They’re baaaaaaaack!!! After pioneering, refining, and stretching their brand of post-rock formula to its limits, it didn’t look like Sigur Rós had anywhere else to go. Their most recent effort Valtari only confirmed these worries, an aimless and uninspired rehashing of their earlier work. I’ll let the song do the talking on this one.
IRL Grime and Salva might not have quite the same sampling savvy as Bauuer, but when considering the whole package, I think I’d take the former duo. Their music relies as much on the sheer sonic power fundamental to trap music as on an overall song arc and subtle production tweaks, meaning less gimmick (lion roar samples) and more music (Jamie Lidell is pretty good song material.
If you listen to Top 40 or rap at all, you’re as likely to have an opinion on Lil Wayne as you are on any political issue. Whether you love him or hate him, his incredible level of commercial success is undeniable and has allowed his brand to survive such travesties as "Rebirth" and increasingly poor press. Still, critical support for Weezy has drastically waned, and with good reason. The ridiculous flow has been replaced by almost stuttered lines, brilliant wordplay with trite and uninspired puns referring to his genitalia, and you’re glad his verses as of late have been few and far between. For all but one song on I Am Not A Human Being II, Wayne drives the nail deeper and deeper into his career’s coffin, and it’s an impressive but sad reminder of what he once was. Here is that song.
Though the song came out with A$AP Rocky’s latest mixtape, the awesome video for the track came out just this week, and is worthy of a premier. Here are two figures taking their respective genres by storm taking to the Dominican Republic. Their success is precisely because they refuse to adhere to the confines of those genres, something cleverly conveyed by their "running" the streets of the Dominican Republic, like your most lovable gangsters might – on scooters, followed by hordes of kids.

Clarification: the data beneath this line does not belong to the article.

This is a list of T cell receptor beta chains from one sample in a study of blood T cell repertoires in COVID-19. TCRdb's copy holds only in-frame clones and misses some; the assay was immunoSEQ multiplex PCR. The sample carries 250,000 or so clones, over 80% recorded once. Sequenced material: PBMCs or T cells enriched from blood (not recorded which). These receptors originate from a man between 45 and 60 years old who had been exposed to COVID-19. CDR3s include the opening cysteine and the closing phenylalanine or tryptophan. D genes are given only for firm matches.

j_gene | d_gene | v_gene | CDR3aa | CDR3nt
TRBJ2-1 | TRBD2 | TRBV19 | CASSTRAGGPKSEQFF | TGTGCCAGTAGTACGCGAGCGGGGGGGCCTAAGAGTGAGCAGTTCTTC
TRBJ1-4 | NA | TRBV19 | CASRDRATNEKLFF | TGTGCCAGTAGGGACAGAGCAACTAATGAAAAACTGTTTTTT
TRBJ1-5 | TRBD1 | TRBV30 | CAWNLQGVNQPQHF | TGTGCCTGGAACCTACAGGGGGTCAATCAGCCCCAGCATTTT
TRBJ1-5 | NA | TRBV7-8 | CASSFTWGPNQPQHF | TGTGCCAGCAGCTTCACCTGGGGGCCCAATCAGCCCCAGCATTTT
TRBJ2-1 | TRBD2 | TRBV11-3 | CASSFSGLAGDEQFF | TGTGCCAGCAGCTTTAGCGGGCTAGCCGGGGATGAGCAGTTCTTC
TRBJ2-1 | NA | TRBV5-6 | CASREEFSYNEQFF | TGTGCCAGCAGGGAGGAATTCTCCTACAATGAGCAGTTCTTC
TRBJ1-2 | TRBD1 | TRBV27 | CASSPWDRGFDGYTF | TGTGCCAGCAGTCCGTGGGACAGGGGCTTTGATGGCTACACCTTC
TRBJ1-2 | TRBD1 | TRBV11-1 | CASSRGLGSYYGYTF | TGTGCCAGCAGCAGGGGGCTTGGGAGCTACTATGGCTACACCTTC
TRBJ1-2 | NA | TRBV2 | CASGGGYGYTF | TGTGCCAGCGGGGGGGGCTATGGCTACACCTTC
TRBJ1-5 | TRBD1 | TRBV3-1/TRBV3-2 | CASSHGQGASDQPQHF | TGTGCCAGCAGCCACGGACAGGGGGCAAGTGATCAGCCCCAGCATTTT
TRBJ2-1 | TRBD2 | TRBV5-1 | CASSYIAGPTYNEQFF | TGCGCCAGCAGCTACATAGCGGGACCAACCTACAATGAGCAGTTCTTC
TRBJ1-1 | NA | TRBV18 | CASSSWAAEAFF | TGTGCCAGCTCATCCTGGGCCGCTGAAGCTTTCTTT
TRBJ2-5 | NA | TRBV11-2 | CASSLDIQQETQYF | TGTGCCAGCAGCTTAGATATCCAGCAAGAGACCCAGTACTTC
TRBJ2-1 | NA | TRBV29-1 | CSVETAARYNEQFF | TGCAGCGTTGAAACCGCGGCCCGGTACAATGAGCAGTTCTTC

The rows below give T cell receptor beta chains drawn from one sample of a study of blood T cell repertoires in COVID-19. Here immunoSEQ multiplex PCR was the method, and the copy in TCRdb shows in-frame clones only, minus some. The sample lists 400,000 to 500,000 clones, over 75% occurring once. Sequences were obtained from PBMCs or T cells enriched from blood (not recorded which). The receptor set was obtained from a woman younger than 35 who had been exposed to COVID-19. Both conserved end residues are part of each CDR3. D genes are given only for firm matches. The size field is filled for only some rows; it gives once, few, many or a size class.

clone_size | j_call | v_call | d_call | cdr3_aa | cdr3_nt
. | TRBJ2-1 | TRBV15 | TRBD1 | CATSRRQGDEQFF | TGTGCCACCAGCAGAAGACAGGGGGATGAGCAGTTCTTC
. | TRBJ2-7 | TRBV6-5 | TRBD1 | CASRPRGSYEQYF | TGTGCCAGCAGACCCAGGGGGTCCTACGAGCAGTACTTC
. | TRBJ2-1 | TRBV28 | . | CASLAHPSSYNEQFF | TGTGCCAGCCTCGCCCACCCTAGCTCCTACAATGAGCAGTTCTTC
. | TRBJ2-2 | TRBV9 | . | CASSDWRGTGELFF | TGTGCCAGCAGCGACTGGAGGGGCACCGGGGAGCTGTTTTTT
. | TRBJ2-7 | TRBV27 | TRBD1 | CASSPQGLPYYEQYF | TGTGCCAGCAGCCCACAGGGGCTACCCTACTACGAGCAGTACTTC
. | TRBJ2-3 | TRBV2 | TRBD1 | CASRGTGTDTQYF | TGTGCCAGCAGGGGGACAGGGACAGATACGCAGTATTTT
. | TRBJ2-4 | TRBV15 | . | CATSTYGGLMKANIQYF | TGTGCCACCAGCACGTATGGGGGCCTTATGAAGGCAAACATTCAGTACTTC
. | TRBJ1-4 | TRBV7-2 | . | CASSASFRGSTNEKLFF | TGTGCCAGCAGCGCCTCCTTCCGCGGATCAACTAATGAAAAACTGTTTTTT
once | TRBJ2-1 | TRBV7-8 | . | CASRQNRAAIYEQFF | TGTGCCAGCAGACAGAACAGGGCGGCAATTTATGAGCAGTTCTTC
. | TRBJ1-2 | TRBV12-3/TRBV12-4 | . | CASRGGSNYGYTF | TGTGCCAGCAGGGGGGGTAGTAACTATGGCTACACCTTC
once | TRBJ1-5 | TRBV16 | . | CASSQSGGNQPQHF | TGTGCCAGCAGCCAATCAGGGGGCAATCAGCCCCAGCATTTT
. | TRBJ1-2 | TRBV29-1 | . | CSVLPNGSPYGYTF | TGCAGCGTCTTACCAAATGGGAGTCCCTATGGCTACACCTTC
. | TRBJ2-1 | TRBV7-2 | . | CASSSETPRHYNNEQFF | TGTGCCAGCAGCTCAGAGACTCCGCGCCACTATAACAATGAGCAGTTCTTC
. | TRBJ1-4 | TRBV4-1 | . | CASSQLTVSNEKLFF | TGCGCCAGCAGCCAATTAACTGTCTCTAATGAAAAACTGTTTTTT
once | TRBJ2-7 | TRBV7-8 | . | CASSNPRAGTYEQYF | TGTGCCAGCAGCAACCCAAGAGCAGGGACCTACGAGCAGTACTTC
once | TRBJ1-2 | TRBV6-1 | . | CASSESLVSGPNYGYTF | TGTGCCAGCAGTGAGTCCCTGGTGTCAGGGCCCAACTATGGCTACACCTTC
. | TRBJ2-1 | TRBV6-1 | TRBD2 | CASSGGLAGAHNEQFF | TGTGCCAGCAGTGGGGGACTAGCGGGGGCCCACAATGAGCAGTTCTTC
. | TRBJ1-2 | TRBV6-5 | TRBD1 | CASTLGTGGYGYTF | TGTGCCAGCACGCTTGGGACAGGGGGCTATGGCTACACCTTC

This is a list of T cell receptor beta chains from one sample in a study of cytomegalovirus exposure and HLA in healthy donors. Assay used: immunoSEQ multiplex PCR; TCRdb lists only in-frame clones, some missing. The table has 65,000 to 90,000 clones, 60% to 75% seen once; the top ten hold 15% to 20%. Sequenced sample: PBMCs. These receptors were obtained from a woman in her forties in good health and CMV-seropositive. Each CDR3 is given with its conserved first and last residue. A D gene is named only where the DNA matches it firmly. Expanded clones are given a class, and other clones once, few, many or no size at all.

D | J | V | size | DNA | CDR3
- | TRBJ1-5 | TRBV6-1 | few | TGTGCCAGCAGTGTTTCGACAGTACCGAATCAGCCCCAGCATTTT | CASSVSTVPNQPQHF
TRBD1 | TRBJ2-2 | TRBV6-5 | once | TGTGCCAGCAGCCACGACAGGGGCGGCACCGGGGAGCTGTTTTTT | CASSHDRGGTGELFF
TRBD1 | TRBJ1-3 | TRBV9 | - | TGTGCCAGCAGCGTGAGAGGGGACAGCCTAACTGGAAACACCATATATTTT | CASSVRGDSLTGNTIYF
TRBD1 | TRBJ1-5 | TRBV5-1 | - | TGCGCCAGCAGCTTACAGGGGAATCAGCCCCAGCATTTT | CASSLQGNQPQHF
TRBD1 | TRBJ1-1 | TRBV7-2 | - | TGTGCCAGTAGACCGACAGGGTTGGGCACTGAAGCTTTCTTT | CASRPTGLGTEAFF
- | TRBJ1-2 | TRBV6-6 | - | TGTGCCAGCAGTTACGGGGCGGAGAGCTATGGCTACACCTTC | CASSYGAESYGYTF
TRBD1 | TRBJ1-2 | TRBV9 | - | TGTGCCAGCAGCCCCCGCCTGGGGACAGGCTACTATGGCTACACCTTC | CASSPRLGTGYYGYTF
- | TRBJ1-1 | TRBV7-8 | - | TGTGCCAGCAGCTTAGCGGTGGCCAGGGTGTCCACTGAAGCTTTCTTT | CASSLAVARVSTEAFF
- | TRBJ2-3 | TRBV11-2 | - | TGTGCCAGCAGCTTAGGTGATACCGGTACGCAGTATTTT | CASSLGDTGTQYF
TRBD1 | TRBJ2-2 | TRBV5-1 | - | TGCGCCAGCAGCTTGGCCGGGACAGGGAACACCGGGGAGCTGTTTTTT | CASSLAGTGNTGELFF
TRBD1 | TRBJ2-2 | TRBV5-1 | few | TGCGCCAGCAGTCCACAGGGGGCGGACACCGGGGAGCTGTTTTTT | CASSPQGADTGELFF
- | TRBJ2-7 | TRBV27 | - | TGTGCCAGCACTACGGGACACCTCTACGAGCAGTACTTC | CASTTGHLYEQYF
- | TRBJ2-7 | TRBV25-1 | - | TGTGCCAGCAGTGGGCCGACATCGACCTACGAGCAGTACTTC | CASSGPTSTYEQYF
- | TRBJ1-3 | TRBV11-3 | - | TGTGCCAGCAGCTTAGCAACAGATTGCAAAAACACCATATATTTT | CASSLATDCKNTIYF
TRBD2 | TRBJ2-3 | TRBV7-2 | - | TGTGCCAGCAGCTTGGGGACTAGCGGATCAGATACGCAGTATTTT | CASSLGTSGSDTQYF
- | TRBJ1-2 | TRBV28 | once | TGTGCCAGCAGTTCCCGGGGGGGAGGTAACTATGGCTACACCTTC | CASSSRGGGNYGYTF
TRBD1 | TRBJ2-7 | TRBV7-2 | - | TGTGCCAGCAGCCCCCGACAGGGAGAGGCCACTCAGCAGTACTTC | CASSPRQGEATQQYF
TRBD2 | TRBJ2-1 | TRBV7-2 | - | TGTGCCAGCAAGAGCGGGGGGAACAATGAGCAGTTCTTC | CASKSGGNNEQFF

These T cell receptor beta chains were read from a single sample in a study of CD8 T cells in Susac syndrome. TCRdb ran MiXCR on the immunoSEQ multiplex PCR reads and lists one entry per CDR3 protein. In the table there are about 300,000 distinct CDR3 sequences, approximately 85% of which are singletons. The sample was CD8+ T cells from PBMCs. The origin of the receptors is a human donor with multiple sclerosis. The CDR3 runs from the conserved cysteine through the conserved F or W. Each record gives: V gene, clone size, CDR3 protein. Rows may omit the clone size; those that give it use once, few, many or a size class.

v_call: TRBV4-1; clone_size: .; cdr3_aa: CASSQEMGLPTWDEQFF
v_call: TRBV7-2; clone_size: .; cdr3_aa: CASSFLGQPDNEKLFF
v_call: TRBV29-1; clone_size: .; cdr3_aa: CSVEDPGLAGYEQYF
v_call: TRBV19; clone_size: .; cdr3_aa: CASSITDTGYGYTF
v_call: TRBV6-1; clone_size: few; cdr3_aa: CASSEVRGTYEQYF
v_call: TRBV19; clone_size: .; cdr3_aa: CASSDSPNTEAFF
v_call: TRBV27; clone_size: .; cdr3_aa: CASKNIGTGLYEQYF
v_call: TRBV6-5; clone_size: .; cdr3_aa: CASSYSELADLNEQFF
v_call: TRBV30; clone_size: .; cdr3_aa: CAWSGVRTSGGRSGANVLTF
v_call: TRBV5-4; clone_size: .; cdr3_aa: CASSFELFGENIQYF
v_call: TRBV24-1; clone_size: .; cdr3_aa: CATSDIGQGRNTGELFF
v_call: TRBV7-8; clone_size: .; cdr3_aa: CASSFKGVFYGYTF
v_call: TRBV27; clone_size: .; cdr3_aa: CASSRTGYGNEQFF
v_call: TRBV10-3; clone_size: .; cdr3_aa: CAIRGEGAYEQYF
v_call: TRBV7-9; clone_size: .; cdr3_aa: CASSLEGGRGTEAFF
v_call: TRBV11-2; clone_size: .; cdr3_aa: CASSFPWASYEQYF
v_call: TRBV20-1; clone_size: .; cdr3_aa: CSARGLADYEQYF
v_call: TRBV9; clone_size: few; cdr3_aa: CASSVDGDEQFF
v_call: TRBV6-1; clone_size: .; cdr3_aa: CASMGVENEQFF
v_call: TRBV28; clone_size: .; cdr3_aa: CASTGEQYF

The deep groove throughout "Back From the Dead" shuffles around typical house song structures, providing for endless mixing possibilities, but the song’s real achievement is how that structural flexibility is equaled by the stylistic variety of those sections. From tribal sounds and samples to things you’d hear in electro or progressive or even tech house, there’s no shortage of surprises in this song.
Moguai churns out progressive house bangers with incomprehensibly consistency, but usually avoids the happy house sound associated with more mainstream acts like SHM or Alesso. Released on Steve Angello’s Size Records, "Champs" sees Moguai cover new territory in an example of what popular, stadium sized dance music can (and should, perhaps) sound like.
This has been up on SoundCloud and circling the blogs for months, but it’s finally been officially released. If you haven’t heard the song yet, you really should. More Pop than The Knife, less Witch House than Purity Ring, and as emotionally charged as both bands, Chvrches flat out rules.
I don’t know whether the song was written exclusively for The Host original soundtrack, but if Stephanie Meyer’s movie had absolutely anything to do with this song being written, we all have at least one thing to thank her for. Active Child (aka Pat Grossi) stands high above many other acts for the beauty and ardor of his electronic compositions and their appeal – Ellie Goulding’s "Hanging On" was originally written and far superiorly performed by Grossi – but he reaches a whole other with the ritualistic sobriety and reverent treatment of love on "Evening Ceremony."